Abstract submission deadline:
FR | NOV 04, 2022 |
Paper submission deadline:
TUE | AUG 01, 2023 (preliminary)|
Prince Guma, University of Sheffield (Urban Institute), firstname.lastname@example.org
Special Issue Abstract:
In this special issue we invite contributors to probe the connection between infrastructure and labour in Africa. A renaissance of infrastructure construction in Africa is today reshaping territorial configurations within and beyond the continent. Importantly, Africa’s new infrastructure projects are not only designed to provide public goods for domestic purposes, they are also entangled in global financial flows and (geo-)political imaginaries (Schindler & Kanai, 2021). To address multi-scalar infrastructural turns of such kind, scholars from critical infrastructure studies have insisted on emphasising the processual character of infrastructure as works-in-progress. This focus on the constant making, re-making and un-making of infrastructure reveals the multi-scalar and always unfinished practices that underpin the apparently stable, locatable and territorially fixed materiality of built infrastructure (Guma, 2022). Furthermore, perspectives on the “actual, grounded relationships between people, places, and processes through which [infrastructure] is constituted” (Graham et al. 2015; see also Simone 2004; Larkin 2013) make possible the scrutiny of postcolonial (dis-)continuities, gendered inequalities, as well as ecological contradictions (Chome, 2020; Enns & Bersaglio, 2019; Enns & Sneyd 2020). Lastly, they allow for an understanding of infrastructure as a process rather than a distinct, static or concluded thing, product, or output (see, e.g. Anand et al, 2018), thus highlighting the need to attend to the important question of the actual work and labour that goes into such processes.
So far, critical infrastructure scholars have analysed the politics of infrastructure-based imaginaries that accompany Africa’s renaissance of infrastructure construction (Gonçalves, 2020; Mkutu et al, 2021; Tups & Dannenberg; 2021, Zajontz, 2022). Others have provided grounded perspectives on the local and trans-local effects of built infrastructure (Aalders et al, 2021; Amankwaa & Gough, 2021; Castán Broto et al, 2022). Although many contributions have been more or less attentive to the performative and tangible practices of realising Africa’s infrastructure turn, outspoken considerations of labour as the pivotal mediator for planning, building, and – sometimes – resisting contemporary infrastructural promises of modernity in Africa remain scant.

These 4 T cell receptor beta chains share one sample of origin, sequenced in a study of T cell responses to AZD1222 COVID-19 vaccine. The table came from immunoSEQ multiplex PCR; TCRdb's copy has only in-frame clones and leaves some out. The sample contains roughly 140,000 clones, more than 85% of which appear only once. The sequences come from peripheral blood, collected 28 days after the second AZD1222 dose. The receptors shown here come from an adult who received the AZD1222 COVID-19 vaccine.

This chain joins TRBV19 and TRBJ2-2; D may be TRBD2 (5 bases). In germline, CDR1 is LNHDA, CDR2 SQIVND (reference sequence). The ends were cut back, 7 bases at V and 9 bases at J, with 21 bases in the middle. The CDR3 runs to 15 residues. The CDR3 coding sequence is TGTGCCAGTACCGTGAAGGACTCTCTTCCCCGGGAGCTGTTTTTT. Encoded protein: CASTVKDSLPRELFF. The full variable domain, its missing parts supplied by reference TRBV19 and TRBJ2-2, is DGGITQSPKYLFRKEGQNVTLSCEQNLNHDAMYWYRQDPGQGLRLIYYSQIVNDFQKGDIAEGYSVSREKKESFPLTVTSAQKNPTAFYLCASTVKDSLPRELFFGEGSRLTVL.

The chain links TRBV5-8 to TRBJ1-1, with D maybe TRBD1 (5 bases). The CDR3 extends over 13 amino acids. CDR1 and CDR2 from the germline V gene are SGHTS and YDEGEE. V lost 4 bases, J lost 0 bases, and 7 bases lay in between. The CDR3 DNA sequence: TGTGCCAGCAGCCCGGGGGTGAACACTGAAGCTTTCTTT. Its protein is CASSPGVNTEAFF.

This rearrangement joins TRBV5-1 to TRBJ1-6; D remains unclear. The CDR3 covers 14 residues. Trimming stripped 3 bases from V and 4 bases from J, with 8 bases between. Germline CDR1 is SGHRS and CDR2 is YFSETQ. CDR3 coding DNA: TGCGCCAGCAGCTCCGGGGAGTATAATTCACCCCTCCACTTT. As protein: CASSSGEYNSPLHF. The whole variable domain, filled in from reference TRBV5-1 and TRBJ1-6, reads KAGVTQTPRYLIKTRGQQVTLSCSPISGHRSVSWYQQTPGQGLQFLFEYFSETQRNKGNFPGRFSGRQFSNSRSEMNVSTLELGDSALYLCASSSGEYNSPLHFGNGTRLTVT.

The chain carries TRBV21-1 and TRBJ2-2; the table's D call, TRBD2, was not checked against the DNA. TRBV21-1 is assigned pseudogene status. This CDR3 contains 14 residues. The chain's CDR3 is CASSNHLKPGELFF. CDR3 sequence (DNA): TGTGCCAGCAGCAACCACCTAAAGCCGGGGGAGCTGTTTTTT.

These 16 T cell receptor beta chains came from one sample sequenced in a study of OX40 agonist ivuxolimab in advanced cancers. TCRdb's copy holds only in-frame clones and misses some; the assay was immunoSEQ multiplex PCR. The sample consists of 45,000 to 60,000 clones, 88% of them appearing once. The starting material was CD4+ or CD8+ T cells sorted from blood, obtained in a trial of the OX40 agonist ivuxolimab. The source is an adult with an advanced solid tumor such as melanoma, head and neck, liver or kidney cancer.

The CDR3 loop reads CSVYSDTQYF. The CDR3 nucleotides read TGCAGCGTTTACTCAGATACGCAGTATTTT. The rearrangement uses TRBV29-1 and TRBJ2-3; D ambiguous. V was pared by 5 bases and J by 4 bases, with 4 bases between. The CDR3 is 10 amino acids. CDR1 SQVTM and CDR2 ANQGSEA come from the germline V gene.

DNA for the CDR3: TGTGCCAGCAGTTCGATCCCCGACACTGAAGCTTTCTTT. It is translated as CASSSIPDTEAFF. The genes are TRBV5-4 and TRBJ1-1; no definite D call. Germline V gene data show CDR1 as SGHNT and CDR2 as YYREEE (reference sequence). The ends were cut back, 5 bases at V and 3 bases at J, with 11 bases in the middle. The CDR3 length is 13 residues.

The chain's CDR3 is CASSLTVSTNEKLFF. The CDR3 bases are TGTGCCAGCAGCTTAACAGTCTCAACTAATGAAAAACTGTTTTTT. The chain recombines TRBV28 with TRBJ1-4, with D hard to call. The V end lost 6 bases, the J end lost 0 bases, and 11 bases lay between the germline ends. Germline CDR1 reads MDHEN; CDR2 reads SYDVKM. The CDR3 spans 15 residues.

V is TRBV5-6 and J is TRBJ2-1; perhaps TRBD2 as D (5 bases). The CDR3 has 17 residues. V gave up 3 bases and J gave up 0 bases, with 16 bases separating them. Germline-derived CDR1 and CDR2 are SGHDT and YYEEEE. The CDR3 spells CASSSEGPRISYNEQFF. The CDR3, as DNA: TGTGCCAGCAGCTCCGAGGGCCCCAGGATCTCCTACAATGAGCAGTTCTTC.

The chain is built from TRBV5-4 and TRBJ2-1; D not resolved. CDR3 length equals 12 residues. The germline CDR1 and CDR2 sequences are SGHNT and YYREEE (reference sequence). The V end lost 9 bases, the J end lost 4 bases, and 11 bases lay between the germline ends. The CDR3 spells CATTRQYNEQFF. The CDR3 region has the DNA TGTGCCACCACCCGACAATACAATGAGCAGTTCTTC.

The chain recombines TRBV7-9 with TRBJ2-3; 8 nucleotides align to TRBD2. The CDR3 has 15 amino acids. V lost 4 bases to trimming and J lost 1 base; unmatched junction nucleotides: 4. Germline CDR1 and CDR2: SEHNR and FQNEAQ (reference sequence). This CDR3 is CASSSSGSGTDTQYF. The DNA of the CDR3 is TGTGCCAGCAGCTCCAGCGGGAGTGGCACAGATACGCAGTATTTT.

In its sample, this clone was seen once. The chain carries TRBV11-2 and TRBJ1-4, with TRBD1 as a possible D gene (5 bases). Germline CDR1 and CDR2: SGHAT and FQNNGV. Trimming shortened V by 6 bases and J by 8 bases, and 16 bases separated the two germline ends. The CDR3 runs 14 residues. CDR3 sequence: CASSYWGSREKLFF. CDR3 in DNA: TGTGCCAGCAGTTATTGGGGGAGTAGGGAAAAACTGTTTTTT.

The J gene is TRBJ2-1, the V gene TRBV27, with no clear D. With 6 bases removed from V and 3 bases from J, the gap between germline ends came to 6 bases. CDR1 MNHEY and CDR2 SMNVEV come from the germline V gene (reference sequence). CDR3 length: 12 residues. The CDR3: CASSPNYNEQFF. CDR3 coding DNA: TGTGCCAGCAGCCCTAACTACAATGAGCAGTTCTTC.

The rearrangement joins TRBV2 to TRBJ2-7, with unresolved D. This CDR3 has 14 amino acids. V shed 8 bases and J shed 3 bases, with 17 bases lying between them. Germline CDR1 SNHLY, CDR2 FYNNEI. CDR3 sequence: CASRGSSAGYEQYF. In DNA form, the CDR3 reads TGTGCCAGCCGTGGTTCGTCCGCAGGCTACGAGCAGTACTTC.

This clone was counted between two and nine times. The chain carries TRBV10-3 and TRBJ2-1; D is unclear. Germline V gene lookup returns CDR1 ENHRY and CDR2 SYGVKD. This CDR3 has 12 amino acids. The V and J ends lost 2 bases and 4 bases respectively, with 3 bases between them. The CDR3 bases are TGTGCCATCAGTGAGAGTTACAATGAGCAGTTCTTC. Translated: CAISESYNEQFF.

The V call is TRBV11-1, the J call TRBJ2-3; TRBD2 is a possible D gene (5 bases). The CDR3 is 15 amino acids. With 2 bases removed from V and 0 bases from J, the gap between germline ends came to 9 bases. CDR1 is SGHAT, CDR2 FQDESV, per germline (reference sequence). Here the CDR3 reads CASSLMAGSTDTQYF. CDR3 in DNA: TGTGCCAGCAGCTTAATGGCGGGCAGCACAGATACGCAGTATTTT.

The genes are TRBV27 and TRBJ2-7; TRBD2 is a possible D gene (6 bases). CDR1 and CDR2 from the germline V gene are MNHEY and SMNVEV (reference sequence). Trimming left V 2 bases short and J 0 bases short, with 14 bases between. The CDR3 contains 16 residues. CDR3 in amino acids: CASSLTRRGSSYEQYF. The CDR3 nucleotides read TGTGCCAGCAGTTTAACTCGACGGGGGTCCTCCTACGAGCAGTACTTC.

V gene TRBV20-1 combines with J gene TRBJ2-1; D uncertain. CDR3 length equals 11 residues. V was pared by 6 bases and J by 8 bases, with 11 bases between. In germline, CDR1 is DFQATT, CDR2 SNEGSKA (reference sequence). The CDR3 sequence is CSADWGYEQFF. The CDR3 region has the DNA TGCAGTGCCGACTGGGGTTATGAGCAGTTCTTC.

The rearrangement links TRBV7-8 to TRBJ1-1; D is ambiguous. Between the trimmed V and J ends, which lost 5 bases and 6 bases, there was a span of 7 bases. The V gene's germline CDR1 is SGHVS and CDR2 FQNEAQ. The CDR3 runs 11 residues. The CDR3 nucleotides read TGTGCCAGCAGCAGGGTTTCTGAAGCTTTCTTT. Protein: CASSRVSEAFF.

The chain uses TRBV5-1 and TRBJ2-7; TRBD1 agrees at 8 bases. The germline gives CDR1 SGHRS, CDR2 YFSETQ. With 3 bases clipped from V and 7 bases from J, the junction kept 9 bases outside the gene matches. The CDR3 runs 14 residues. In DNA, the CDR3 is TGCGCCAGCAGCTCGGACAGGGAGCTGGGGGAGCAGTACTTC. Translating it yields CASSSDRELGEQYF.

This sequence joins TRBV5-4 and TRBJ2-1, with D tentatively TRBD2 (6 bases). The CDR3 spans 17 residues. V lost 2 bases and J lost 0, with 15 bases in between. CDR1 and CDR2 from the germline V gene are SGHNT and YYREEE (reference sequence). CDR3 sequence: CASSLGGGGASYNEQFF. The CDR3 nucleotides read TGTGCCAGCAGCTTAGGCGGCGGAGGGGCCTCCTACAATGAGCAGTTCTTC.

In this context, this special issue challenges authors to understand infrastructure as works-in-progress and discuss infrastructuring processes in Africa through a distinct perspective on labour relations. A focus on labour relations, encourages the authors to critically address what forms of labour are mobilised in infrastructuring processes (infrastructuring labour) as well as how labour relations change due to the dynamic and countervailing nature of infrastructuring processes (infrastructured labour).
We contend that infrastructuring and infrastructured labour are both constituting an arena in which crucial struggles over geopolitics, resource exploitation, and climate change become visible and actionable. If social justice is to play a role in contemporary infrastructure politics, labour struggles must be acknowledged and involved. Only then can new and persistent forms of marginalisation and resistance based on gender, race, and others be scrutinised. We recognise our role in these forms of resistance and hope to contribute to them by providing a forum for useful conceptualisations and empirical studies on the topic of infrastructure and labour in Africa.
We invite scholars from all disciplines to submit papers with innovative approaches, novel arguments, and commitment to critical analyses. Contributing papers might address the following broader research aims. We are also open to alternative perspectives, if they relate to the Call for Paper’s main text:
Interested authors should submit an abstract of no more than 150 words to all four issue editors by November 07, 2022. The abstract should include a title, details of author(s), and the abstract text. We particularly invite authors from institutions in Africa to submit their contributions to the special issue.
The guest editors promise a fast decision on the final inclusion in the revised Special Issue proposal. All authors are invited to (optionally) join an internal one-day workshop (digital participation) and a paper session at the ECAS2023 in Cologne. Both events aim at furthering the debate among participating authors.
Critical Infrastructure Studies, Labour Geography, Heterodoxy, Social Justice, Africa